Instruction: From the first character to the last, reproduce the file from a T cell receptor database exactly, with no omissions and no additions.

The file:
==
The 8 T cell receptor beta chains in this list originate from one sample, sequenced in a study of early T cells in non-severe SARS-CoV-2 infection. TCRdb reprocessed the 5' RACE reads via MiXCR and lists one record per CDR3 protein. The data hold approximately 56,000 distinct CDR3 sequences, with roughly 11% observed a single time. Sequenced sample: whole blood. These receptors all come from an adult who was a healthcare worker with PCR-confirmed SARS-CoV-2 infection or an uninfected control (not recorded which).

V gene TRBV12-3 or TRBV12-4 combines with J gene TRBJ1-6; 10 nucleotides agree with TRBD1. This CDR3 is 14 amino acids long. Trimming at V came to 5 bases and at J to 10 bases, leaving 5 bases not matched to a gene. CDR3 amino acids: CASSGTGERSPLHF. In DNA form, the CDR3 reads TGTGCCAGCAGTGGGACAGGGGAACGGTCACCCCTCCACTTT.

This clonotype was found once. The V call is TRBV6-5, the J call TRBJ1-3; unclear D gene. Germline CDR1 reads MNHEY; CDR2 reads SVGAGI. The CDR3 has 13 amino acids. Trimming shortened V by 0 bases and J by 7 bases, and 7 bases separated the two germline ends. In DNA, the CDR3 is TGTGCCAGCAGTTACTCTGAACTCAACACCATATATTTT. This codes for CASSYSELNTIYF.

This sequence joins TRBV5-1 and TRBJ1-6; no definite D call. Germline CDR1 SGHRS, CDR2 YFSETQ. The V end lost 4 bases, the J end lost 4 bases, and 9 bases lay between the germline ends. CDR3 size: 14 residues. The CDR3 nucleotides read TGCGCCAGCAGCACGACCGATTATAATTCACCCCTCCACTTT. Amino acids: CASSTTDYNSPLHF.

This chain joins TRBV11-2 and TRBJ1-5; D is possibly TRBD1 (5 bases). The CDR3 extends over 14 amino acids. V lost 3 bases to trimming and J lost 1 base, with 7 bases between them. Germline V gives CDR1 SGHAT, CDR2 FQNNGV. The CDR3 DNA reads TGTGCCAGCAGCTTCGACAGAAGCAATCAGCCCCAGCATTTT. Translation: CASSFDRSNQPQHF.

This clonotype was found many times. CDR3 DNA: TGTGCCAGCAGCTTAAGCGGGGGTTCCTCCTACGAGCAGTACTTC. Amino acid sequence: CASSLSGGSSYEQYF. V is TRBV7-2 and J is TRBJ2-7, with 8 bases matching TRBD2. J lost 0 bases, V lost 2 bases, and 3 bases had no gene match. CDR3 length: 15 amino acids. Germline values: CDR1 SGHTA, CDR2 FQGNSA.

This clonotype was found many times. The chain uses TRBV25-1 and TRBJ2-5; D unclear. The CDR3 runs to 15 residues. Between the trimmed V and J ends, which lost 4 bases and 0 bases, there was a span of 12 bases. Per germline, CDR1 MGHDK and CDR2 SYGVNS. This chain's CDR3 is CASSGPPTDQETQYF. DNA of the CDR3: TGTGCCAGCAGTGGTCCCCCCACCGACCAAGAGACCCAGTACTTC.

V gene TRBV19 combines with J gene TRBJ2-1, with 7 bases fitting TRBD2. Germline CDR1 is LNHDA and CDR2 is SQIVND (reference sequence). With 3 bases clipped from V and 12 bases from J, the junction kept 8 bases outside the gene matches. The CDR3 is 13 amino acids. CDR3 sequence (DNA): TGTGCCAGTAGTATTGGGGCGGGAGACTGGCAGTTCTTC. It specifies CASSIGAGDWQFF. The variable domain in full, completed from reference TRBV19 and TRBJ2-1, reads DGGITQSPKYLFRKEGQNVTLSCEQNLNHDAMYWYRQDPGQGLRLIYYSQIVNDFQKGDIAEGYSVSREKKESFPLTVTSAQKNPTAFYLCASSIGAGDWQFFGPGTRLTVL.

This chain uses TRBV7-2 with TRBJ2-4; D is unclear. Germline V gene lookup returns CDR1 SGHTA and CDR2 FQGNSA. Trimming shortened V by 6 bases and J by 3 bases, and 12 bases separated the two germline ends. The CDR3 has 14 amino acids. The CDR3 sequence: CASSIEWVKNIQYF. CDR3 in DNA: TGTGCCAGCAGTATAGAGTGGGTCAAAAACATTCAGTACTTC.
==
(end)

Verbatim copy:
The 8 T cell receptor beta chains in this list originate from one sample, sequenced in a study of early T cells in non-severe SARS-CoV-2 infection. TCRdb reprocessed the 5' RACE reads via MiXCR and lists one record per CDR3 protein. The data hold approximately 56,000 distinct CDR3 sequences, with roughly 11% observed a single time. Sequenced sample: whole blood. These receptors all come from an adult who was a healthcare worker with PCR-confirmed SARS-CoV-2 infection or an uninfected control (not recorded which).

V gene TRBV12-3 or TRBV12-4 combines with J gene TRBJ1-6; 10 nucleotides agree with TRBD1. This CDR3 is 14 amino acids long. Trimming at V came to 5 bases and at J to 10 bases, leaving 5 bases not matched to a gene. CDR3 amino acids: CASSGTGERSPLHF. In DNA form, the CDR3 reads TGTGCCAGCAGTGGGACAGGGGAACGGTCACCCCTCCACTTT.

This clonotype was found once. The V call is TRBV6-5, the J call TRBJ1-3; unclear D gene. Germline CDR1 reads MNHEY; CDR2 reads SVGAGI. The CDR3 has 13 amino acids. Trimming shortened V by 0 bases and J by 7 bases, and 7 bases separated the two germline ends. In DNA, the CDR3 is TGTGCCAGCAGTTACTCTGAACTCAACACCATATATTTT. This codes for CASSYSELNTIYF.

This sequence joins TRBV5-1 and TRBJ1-6; no definite D call. Germline CDR1 SGHRS, CDR2 YFSETQ. The V end lost 4 bases, the J end lost 4 bases, and 9 bases lay between the germline ends. CDR3 size: 14 residues. The CDR3 nucleotides read TGCGCCAGCAGCACGACCGATTATAATTCACCCCTCCACTTT. Amino acids: CASSTTDYNSPLHF.

This chain joins TRBV11-2 and TRBJ1-5; D is possibly TRBD1 (5 bases). The CDR3 extends over 14 amino acids. V lost 3 bases to trimming and J lost 1 base, with 7 bases between them. Germline V gives CDR1 SGHAT, CDR2 FQNNGV. The CDR3 DNA reads TGTGCCAGCAGCTTCGACAGAAGCAATCAGCCCCAGCATTTT. Translation: CASSFDRSNQPQHF.

This clonotype was found many times. CDR3 DNA: TGTGCCAGCAGCTTAAGCGGGGGTTCCTCCTACGAGCAGTACTTC. Amino acid sequence: CASSLSGGSSYEQYF. V is TRBV7-2 and J is TRBJ2-7, with 8 bases matching TRBD2. J lost 0 bases, V lost 2 bases, and 3 bases had no gene match. CDR3 length: 15 amino acids. Germline values: CDR1 SGHTA, CDR2 FQGNSA.

This clonotype was found many times. The chain uses TRBV25-1 and TRBJ2-5; D unclear. The CDR3 runs to 15 residues. Between the trimmed V and J ends, which lost 4 bases and 0 bases, there was a span of 12 bases. Per germline, CDR1 MGHDK and CDR2 SYGVNS. This chain's CDR3 is CASSGPPTDQETQYF. DNA of the CDR3: TGTGCCAGCAGTGGTCCCCCCACCGACCAAGAGACCCAGTACTTC.

V gene TRBV19 combines with J gene TRBJ2-1, with 7 bases fitting TRBD2. Germline CDR1 is LNHDA and CDR2 is SQIVND (reference sequence). With 3 bases clipped from V and 12 bases from J, the junction kept 8 bases outside the gene matches. The CDR3 is 13 amino acids. CDR3 sequence (DNA): TGTGCCAGTAGTATTGGGGCGGGAGACTGGCAGTTCTTC. It specifies CASSIGAGDWQFF. The variable domain in full, completed from reference TRBV19 and TRBJ2-1, reads DGGITQSPKYLFRKEGQNVTLSCEQNLNHDAMYWYRQDPGQGLRLIYYSQIVNDFQKGDIAEGYSVSREKKESFPLTVTSAQKNPTAFYLCASSIGAGDWQFFGPGTRLTVL.

This chain uses TRBV7-2 with TRBJ2-4; D is unclear. Germline V gene lookup returns CDR1 SGHTA and CDR2 FQGNSA. Trimming shortened V by 6 bases and J by 3 bases, and 12 bases separated the two germline ends. The CDR3 has 14 amino acids. The CDR3 sequence: CASSIEWVKNIQYF. CDR3 in DNA: TGTGCCAGCAGTATAGAGTGGGTCAAAAACATTCAGTACTTC.